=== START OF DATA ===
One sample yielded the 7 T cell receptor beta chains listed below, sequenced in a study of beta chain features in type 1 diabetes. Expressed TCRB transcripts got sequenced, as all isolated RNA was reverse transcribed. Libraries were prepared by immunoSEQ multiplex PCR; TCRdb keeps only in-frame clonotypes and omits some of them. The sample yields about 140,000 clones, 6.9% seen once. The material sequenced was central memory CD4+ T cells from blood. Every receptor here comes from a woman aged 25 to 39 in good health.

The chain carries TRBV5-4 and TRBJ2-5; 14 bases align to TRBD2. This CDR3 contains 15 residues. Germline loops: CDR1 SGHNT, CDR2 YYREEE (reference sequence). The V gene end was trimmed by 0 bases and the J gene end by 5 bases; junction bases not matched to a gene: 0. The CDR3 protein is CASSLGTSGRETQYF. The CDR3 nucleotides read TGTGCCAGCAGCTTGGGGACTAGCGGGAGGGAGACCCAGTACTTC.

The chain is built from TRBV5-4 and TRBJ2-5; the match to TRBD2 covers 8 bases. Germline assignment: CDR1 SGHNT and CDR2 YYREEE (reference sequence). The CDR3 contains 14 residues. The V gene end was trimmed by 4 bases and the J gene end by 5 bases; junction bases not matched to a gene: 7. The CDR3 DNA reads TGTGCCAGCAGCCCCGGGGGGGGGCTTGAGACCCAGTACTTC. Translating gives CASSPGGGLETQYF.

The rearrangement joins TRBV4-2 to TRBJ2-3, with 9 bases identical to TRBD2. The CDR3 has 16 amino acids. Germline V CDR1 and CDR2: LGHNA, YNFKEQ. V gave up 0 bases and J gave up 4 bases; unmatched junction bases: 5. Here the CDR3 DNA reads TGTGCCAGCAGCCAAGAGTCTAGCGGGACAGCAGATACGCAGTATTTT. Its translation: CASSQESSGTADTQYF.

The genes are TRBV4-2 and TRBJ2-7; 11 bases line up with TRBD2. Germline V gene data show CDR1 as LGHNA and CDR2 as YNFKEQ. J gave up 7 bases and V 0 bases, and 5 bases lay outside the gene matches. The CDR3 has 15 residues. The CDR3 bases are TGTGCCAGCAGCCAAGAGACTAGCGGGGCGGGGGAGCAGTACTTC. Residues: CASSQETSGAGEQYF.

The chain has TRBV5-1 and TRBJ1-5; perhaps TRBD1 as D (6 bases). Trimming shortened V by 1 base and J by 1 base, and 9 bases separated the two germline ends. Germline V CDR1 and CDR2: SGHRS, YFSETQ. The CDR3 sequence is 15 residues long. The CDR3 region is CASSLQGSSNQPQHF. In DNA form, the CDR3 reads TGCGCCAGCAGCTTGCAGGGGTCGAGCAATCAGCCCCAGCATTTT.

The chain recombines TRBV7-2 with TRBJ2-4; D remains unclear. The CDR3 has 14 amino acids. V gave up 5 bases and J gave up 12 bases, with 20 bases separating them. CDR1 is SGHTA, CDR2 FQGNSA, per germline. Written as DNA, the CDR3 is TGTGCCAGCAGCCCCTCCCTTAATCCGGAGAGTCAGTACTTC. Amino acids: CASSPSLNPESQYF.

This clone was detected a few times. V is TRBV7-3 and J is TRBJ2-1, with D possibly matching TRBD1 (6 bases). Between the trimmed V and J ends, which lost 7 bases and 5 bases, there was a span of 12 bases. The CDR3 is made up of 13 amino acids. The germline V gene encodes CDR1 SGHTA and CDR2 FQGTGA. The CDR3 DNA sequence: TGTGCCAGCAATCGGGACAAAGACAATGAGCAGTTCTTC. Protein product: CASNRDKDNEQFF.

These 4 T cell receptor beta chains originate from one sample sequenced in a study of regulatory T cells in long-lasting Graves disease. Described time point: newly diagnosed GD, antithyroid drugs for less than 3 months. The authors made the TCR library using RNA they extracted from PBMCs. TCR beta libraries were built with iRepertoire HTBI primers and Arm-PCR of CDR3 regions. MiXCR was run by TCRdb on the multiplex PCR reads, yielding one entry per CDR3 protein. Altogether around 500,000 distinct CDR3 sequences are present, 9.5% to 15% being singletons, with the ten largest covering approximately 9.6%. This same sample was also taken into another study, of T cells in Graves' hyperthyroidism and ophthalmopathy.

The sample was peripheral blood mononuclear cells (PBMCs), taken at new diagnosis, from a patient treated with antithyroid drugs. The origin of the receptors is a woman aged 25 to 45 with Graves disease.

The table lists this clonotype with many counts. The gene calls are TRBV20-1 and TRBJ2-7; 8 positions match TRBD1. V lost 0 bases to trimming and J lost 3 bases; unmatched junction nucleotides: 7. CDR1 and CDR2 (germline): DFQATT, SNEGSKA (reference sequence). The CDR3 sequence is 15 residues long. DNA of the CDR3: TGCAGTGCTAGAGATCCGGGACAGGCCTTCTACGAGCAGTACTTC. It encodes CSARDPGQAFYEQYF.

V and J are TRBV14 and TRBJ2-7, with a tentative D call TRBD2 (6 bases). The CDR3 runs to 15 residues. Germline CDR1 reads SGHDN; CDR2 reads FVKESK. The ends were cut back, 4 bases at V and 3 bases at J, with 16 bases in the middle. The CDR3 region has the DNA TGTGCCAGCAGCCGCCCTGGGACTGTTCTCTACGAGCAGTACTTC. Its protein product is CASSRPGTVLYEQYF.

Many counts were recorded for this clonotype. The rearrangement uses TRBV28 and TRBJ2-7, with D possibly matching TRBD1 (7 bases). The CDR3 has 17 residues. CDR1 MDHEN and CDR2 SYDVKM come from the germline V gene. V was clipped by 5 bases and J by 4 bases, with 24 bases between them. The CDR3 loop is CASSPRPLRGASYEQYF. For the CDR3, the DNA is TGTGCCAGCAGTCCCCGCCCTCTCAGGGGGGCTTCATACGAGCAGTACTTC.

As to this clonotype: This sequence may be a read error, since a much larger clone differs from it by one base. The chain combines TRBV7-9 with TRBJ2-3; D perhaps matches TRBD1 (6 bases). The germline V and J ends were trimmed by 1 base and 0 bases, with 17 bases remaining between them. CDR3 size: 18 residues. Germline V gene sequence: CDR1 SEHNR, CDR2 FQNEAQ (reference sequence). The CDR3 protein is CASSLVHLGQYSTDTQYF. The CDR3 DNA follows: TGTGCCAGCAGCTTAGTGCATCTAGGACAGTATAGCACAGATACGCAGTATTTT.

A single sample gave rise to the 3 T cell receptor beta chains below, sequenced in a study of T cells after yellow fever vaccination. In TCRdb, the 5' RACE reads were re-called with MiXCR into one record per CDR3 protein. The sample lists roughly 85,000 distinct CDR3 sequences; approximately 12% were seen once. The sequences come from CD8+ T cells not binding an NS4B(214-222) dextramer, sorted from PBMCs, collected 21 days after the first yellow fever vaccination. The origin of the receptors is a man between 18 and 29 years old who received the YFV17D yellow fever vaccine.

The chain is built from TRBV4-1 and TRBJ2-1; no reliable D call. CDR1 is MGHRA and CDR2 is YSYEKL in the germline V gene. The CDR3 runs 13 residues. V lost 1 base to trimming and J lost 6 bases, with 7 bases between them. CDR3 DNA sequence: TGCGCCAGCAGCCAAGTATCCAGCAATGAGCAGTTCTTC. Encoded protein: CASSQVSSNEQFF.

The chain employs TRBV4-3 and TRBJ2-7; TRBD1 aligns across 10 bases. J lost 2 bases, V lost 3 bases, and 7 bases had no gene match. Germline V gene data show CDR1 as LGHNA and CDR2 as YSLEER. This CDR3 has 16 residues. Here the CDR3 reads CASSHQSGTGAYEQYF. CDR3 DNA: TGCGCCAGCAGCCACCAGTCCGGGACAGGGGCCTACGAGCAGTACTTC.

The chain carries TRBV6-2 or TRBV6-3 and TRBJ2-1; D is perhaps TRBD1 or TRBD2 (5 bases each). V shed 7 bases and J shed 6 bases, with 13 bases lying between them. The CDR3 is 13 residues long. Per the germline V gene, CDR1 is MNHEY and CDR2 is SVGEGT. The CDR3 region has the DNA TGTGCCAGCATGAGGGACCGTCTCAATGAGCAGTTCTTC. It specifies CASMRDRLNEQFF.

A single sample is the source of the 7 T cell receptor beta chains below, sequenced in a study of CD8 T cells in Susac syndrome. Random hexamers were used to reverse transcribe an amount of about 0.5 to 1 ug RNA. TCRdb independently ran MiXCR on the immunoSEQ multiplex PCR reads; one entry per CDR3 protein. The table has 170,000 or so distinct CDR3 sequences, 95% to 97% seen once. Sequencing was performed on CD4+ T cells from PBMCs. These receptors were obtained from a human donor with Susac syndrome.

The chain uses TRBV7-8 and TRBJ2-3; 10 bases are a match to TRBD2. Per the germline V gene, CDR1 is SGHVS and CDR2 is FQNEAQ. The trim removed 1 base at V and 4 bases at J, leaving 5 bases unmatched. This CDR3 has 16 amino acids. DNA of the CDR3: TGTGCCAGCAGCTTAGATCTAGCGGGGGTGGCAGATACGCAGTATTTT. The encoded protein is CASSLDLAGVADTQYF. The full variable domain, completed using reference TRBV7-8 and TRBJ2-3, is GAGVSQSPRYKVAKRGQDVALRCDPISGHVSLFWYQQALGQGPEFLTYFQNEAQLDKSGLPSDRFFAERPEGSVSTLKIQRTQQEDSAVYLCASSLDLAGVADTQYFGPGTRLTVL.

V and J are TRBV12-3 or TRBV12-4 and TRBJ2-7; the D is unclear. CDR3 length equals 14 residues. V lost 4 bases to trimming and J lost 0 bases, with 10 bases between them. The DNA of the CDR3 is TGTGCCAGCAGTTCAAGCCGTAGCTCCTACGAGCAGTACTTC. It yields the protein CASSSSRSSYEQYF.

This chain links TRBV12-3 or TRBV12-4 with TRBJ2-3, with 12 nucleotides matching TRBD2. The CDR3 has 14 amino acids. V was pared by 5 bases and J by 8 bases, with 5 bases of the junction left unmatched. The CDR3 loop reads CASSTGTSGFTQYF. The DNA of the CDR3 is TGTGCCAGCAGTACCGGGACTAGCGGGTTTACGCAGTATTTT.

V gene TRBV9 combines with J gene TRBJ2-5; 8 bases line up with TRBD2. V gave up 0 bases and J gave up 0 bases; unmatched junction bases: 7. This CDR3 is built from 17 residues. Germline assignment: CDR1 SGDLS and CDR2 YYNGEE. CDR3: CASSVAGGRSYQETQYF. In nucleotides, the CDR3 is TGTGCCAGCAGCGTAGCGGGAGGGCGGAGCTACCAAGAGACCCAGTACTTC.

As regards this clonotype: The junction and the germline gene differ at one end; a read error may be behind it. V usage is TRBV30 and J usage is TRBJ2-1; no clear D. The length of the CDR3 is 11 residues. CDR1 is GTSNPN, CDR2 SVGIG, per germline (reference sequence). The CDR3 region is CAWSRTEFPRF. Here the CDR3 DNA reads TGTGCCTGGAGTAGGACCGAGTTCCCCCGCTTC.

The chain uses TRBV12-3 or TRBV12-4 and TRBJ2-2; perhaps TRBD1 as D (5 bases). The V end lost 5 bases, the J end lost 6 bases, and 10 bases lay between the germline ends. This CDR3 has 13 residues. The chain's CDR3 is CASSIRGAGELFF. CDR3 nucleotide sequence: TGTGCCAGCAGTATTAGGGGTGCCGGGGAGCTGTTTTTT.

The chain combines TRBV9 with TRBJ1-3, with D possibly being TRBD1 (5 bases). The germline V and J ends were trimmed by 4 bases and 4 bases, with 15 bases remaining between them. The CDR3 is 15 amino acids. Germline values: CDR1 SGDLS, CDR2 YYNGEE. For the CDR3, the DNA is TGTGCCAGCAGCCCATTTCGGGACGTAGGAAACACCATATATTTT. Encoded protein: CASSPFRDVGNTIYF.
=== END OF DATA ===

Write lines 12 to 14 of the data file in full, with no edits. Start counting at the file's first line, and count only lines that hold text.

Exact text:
V and J are TRBV14 and TRBJ2-7, with a tentative D call TRBD2 (6 bases). The CDR3 runs to 15 residues. Germline CDR1 reads SGHDN; CDR2 reads FVKESK. The ends were cut back, 4 bases at V and 3 bases at J, with 16 bases in the middle. The CDR3 region has the DNA TGTGCCAGCAGCCGCCCTGGGACTGTTCTCTACGAGCAGTACTTC. Its protein product is CASSRPGTVLYEQYF.

Many counts were recorded for this clonotype. The rearrangement uses TRBV28 and TRBJ2-7, with D possibly matching TRBD1 (7 bases). The CDR3 has 17 residues. CDR1 MDHEN and CDR2 SYDVKM come from the germline V gene. V was clipped by 5 bases and J by 4 bases, with 24 bases between them. The CDR3 loop is CASSPRPLRGASYEQYF. For the CDR3, the DNA is TGTGCCAGCAGTCCCCGCCCTCTCAGGGGGGCTTCATACGAGCAGTACTTC.

As to this clonotype: This sequence may be a read error, since a much larger clone differs from it by one base. The chain combines TRBV7-9 with TRBJ2-3; D perhaps matches TRBD1 (6 bases). The germline V and J ends were trimmed by 1 base and 0 bases, with 17 bases remaining between them. CDR3 size: 18 residues. Germline V gene sequence: CDR1 SEHNR, CDR2 FQNEAQ (reference sequence). The CDR3 protein is CASSLVHLGQYSTDTQYF. The CDR3 DNA follows: TGTGCCAGCAGCTTAGTGCATCTAGGACAGTATAGCACAGATACGCAGTATTTT.